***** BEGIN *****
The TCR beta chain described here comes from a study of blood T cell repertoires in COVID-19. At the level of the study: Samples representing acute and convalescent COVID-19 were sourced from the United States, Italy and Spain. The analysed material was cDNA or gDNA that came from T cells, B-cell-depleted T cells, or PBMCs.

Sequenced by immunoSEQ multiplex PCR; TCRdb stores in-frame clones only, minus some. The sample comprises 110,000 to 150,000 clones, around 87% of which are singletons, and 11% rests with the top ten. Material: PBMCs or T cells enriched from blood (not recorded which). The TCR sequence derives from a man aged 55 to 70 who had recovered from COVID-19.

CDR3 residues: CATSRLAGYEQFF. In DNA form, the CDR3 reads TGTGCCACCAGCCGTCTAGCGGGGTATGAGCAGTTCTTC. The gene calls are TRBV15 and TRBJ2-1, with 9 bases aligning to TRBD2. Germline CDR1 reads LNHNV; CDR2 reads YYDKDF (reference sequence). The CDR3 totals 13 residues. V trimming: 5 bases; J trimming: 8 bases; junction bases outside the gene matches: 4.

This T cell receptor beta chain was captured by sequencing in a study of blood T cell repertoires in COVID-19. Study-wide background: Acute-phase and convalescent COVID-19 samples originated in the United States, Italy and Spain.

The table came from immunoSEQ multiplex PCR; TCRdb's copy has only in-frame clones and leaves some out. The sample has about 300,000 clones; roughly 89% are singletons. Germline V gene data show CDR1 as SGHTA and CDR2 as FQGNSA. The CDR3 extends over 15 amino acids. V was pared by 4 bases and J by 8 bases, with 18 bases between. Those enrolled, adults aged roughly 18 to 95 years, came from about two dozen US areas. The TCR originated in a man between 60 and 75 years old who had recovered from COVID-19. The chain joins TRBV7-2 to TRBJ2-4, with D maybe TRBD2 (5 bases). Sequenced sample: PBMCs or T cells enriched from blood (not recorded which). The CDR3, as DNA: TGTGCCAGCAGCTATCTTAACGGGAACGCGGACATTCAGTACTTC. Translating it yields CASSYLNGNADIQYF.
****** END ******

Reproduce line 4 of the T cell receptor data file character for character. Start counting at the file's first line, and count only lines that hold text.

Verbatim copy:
This T cell receptor beta chain was captured by sequencing in a study of blood T cell repertoires in COVID-19. Study-wide background: Acute-phase and convalescent COVID-19 samples originated in the United States, Italy and Spain.